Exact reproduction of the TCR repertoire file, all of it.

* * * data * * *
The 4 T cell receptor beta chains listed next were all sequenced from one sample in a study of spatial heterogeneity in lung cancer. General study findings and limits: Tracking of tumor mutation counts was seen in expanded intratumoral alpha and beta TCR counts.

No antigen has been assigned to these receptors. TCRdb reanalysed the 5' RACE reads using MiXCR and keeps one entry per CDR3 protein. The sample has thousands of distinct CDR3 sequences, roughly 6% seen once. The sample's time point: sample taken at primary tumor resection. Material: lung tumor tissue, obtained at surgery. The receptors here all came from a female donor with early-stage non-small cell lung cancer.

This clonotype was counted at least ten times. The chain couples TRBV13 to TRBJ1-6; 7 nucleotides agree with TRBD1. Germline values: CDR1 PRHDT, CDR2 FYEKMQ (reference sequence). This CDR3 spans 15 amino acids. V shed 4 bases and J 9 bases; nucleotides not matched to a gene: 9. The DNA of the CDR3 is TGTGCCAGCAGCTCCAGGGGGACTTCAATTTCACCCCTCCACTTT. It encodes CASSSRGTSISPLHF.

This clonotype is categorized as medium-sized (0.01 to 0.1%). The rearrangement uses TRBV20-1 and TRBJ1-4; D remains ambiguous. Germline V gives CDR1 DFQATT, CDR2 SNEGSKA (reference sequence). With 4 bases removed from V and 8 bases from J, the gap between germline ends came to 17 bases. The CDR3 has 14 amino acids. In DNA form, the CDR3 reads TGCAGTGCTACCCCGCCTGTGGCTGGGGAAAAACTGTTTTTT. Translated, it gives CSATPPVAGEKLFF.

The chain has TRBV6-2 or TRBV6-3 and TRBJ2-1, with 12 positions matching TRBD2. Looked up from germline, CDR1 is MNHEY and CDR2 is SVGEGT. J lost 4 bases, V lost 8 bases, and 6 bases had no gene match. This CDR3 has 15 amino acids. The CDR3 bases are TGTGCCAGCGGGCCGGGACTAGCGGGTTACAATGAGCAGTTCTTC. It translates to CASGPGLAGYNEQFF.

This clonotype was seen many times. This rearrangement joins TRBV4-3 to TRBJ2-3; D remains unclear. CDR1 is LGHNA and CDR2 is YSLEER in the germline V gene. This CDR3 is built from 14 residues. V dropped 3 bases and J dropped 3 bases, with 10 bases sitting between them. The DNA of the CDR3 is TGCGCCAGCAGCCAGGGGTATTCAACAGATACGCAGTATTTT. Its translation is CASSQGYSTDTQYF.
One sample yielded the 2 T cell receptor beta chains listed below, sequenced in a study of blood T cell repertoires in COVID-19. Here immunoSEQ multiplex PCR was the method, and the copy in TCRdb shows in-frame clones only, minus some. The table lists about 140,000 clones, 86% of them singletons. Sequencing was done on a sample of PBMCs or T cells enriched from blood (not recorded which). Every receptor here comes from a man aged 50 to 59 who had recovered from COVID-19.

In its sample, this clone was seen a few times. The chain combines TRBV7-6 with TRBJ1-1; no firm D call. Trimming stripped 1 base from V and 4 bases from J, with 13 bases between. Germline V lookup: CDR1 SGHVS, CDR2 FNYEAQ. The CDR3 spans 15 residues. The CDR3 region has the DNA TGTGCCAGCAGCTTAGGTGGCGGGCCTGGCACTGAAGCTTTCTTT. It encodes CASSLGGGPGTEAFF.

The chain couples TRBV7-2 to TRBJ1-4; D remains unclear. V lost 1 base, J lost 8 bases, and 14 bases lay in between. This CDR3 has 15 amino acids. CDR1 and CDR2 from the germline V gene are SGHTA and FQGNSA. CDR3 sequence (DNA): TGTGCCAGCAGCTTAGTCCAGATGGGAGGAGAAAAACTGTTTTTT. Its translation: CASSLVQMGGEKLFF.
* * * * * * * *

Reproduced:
The 4 T cell receptor beta chains listed next were all sequenced from one sample in a study of spatial heterogeneity in lung cancer. General study findings and limits: Tracking of tumor mutation counts was seen in expanded intratumoral alpha and beta TCR counts.

No antigen has been assigned to these receptors. TCRdb reanalysed the 5' RACE reads using MiXCR and keeps one entry per CDR3 protein. The sample has thousands of distinct CDR3 sequences, roughly 6% seen once. The sample's time point: sample taken at primary tumor resection. Material: lung tumor tissue, obtained at surgery. The receptors here all came from a female donor with early-stage non-small cell lung cancer.

This clonotype was counted at least ten times. The chain couples TRBV13 to TRBJ1-6; 7 nucleotides agree with TRBD1. Germline values: CDR1 PRHDT, CDR2 FYEKMQ (reference sequence). This CDR3 spans 15 amino acids. V shed 4 bases and J 9 bases; nucleotides not matched to a gene: 9. The DNA of the CDR3 is TGTGCCAGCAGCTCCAGGGGGACTTCAATTTCACCCCTCCACTTT. It encodes CASSSRGTSISPLHF.

This clonotype is categorized as medium-sized (0.01 to 0.1%). The rearrangement uses TRBV20-1 and TRBJ1-4; D remains ambiguous. Germline V gives CDR1 DFQATT, CDR2 SNEGSKA (reference sequence). With 4 bases removed from V and 8 bases from J, the gap between germline ends came to 17 bases. The CDR3 has 14 amino acids. In DNA form, the CDR3 reads TGCAGTGCTACCCCGCCTGTGGCTGGGGAAAAACTGTTTTTT. Translated, it gives CSATPPVAGEKLFF.

The chain has TRBV6-2 or TRBV6-3 and TRBJ2-1, with 12 positions matching TRBD2. Looked up from germline, CDR1 is MNHEY and CDR2 is SVGEGT. J lost 4 bases, V lost 8 bases, and 6 bases had no gene match. This CDR3 has 15 amino acids. The CDR3 bases are TGTGCCAGCGGGCCGGGACTAGCGGGTTACAATGAGCAGTTCTTC. It translates to CASGPGLAGYNEQFF.

This clonotype was seen many times. This rearrangement joins TRBV4-3 to TRBJ2-3; D remains unclear. CDR1 is LGHNA and CDR2 is YSLEER in the germline V gene. This CDR3 is built from 14 residues. V dropped 3 bases and J dropped 3 bases, with 10 bases sitting between them. The DNA of the CDR3 is TGCGCCAGCAGCCAGGGGTATTCAACAGATACGCAGTATTTT. Its translation is CASSQGYSTDTQYF.
One sample yielded the 2 T cell receptor beta chains listed below, sequenced in a study of blood T cell repertoires in COVID-19. Here immunoSEQ multiplex PCR was the method, and the copy in TCRdb shows in-frame clones only, minus some. The table lists about 140,000 clones, 86% of them singletons. Sequencing was done on a sample of PBMCs or T cells enriched from blood (not recorded which). Every receptor here comes from a man aged 50 to 59 who had recovered from COVID-19.

In its sample, this clone was seen a few times. The chain combines TRBV7-6 with TRBJ1-1; no firm D call. Trimming stripped 1 base from V and 4 bases from J, with 13 bases between. Germline V lookup: CDR1 SGHVS, CDR2 FNYEAQ. The CDR3 spans 15 residues. The CDR3 region has the DNA TGTGCCAGCAGCTTAGGTGGCGGGCCTGGCACTGAAGCTTTCTTT. It encodes CASSLGGGPGTEAFF.

The chain couples TRBV7-2 to TRBJ1-4; D remains unclear. V lost 1 base, J lost 8 bases, and 14 bases lay in between. This CDR3 has 15 amino acids. CDR1 and CDR2 from the germline V gene are SGHTA and FQGNSA. CDR3 sequence (DNA): TGTGCCAGCAGCTTAGTCCAGATGGGAGGAGAAAAACTGTTTTTT. Its translation: CASSLVQMGGEKLFF.